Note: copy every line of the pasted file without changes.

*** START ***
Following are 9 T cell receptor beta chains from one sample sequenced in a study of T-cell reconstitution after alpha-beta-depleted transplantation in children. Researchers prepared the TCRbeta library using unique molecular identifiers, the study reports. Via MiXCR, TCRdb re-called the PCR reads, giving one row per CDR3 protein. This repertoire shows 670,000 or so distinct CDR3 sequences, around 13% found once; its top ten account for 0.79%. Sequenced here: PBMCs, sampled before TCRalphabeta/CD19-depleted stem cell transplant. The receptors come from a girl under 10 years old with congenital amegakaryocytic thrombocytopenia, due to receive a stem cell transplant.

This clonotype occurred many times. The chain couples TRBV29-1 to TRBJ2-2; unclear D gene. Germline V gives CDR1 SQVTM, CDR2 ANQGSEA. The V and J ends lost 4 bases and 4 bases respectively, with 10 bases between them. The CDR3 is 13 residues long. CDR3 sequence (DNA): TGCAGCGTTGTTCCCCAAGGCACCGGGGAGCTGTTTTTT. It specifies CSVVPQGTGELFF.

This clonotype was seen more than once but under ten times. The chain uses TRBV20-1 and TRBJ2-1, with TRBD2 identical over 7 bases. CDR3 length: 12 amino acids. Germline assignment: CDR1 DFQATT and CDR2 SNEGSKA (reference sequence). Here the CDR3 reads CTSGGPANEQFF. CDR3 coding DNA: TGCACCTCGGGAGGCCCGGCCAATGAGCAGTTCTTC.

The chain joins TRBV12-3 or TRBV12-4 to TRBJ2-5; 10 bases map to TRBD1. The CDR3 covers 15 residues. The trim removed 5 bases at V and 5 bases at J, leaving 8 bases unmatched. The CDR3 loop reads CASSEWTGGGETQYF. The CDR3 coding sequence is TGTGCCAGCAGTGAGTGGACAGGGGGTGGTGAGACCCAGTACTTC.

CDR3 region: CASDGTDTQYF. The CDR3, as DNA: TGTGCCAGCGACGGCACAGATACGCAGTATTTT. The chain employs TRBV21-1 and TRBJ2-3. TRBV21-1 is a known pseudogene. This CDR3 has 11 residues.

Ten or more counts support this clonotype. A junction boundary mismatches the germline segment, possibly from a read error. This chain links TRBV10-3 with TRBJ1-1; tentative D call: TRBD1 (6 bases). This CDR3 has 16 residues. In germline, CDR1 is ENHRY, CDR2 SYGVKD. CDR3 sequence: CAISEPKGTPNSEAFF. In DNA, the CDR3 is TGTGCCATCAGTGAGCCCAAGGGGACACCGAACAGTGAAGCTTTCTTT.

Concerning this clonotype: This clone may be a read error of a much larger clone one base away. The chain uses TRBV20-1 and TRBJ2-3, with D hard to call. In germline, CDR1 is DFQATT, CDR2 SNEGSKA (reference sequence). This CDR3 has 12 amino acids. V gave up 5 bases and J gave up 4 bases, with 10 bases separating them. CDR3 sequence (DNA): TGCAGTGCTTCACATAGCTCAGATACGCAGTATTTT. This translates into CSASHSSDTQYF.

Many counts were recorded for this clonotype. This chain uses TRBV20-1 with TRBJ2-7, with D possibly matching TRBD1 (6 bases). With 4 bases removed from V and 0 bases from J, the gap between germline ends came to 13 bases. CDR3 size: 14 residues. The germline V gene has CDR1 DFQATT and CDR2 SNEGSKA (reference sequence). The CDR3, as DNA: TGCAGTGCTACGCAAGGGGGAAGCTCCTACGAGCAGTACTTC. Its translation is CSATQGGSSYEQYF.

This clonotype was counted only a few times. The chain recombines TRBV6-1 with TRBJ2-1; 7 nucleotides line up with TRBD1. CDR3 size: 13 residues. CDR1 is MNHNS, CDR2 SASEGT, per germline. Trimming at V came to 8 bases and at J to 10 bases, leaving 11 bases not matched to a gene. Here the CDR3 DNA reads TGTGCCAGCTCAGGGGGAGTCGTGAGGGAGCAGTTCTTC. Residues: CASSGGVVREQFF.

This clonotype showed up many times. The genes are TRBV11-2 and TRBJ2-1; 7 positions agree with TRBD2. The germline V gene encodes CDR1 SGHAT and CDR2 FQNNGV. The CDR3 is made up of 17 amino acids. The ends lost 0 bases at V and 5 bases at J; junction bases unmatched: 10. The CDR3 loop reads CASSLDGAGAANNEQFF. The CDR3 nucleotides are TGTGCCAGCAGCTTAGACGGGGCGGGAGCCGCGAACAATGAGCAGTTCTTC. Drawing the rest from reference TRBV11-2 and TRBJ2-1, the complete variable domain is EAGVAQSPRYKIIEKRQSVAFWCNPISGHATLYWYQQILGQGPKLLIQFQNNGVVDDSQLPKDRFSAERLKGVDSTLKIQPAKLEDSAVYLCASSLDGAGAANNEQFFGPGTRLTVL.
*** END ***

Following are 9 T cell receptor beta chains from one sample sequenced in a study of T-cell reconstitution after alpha-beta-depleted transplantation in children. Researchers prepared the TCRbeta library using unique molecular identifiers, the study reports. Via MiXCR, TCRdb re-called the PCR reads, giving one row per CDR3 protein. This repertoire shows 670,000 or so distinct CDR3 sequences, around 13% found once; its top ten account for 0.79%. Sequenced here: PBMCs, sampled before TCRalphabeta/CD19-depleted stem cell transplant. The receptors come from a girl under 10 years old with congenital amegakaryocytic thrombocytopenia, due to receive a stem cell transplant.

This clonotype occurred many times. The chain couples TRBV29-1 to TRBJ2-2; unclear D gene. Germline V gives CDR1 SQVTM, CDR2 ANQGSEA. The V and J ends lost 4 bases and 4 bases respectively, with 10 bases between them. The CDR3 is 13 residues long. CDR3 sequence (DNA): TGCAGCGTTGTTCCCCAAGGCACCGGGGAGCTGTTTTTT. It specifies CSVVPQGTGELFF.

This clonotype was seen more than once but under ten times. The chain uses TRBV20-1 and TRBJ2-1, with TRBD2 identical over 7 bases. CDR3 length: 12 amino acids. Germline assignment: CDR1 DFQATT and CDR2 SNEGSKA (reference sequence). Here the CDR3 reads CTSGGPANEQFF. CDR3 coding DNA: TGCACCTCGGGAGGCCCGGCCAATGAGCAGTTCTTC.

The chain joins TRBV12-3 or TRBV12-4 to TRBJ2-5; 10 bases map to TRBD1. The CDR3 covers 15 residues. The trim removed 5 bases at V and 5 bases at J, leaving 8 bases unmatched. The CDR3 loop reads CASSEWTGGGETQYF. The CDR3 coding sequence is TGTGCCAGCAGTGAGTGGACAGGGGGTGGTGAGACCCAGTACTTC.

CDR3 region: CASDGTDTQYF. The CDR3, as DNA: TGTGCCAGCGACGGCACAGATACGCAGTATTTT. The chain employs TRBV21-1 and TRBJ2-3. TRBV21-1 is a known pseudogene. This CDR3 has 11 residues.

Ten or more counts support this clonotype. A junction boundary mismatches the germline segment, possibly from a read error. This chain links TRBV10-3 with TRBJ1-1; tentative D call: TRBD1 (6 bases). This CDR3 has 16 residues. In germline, CDR1 is ENHRY, CDR2 SYGVKD. CDR3 sequence: CAISEPKGTPNSEAFF. In DNA, the CDR3 is TGTGCCATCAGTGAGCCCAAGGGGACACCGAACAGTGAAGCTTTCTTT.

Concerning this clonotype: This clone may be a read error of a much larger clone one base away. The chain uses TRBV20-1 and TRBJ2-3, with D hard to call. In germline, CDR1 is DFQATT, CDR2 SNEGSKA (reference sequence). This CDR3 has 12 amino acids. V gave up 5 bases and J gave up 4 bases, with 10 bases separating them. CDR3 sequence (DNA): TGCAGTGCTTCACATAGCTCAGATACGCAGTATTTT. This translates into CSASHSSDTQYF.

Many counts were recorded for this clonotype. This chain uses TRBV20-1 with TRBJ2-7, with D possibly matching TRBD1 (6 bases). With 4 bases removed from V and 0 bases from J, the gap between germline ends came to 13 bases. CDR3 size: 14 residues. The germline V gene has CDR1 DFQATT and CDR2 SNEGSKA (reference sequence). The CDR3, as DNA: TGCAGTGCTACGCAAGGGGGAAGCTCCTACGAGCAGTACTTC. Its translation is CSATQGGSSYEQYF.

This clonotype was counted only a few times. The chain recombines TRBV6-1 with TRBJ2-1; 7 nucleotides line up with TRBD1. CDR3 size: 13 residues. CDR1 is MNHNS, CDR2 SASEGT, per germline. Trimming at V came to 8 bases and at J to 10 bases, leaving 11 bases not matched to a gene. Here the CDR3 DNA reads TGTGCCAGCTCAGGGGGAGTCGTGAGGGAGCAGTTCTTC. Residues: CASSGGVVREQFF.

This clonotype showed up many times. The genes are TRBV11-2 and TRBJ2-1; 7 positions agree with TRBD2. The germline V gene encodes CDR1 SGHAT and CDR2 FQNNGV. The CDR3 is made up of 17 amino acids. The ends lost 0 bases at V and 5 bases at J; junction bases unmatched: 10. The CDR3 loop reads CASSLDGAGAANNEQFF. The CDR3 nucleotides are TGTGCCAGCAGCTTAGACGGGGCGGGAGCCGCGAACAATGAGCAGTTCTTC. Drawing the rest from reference TRBV11-2 and TRBJ2-1, the complete variable domain is EAGVAQSPRYKIIEKRQSVAFWCNPISGHATLYWYQQILGQGPKLLIQFQNNGVVDDSQLPKDRFSAERLKGVDSTLKIQPAKLEDSAVYLCASSLDGAGAANNEQFFGPGTRLTVL.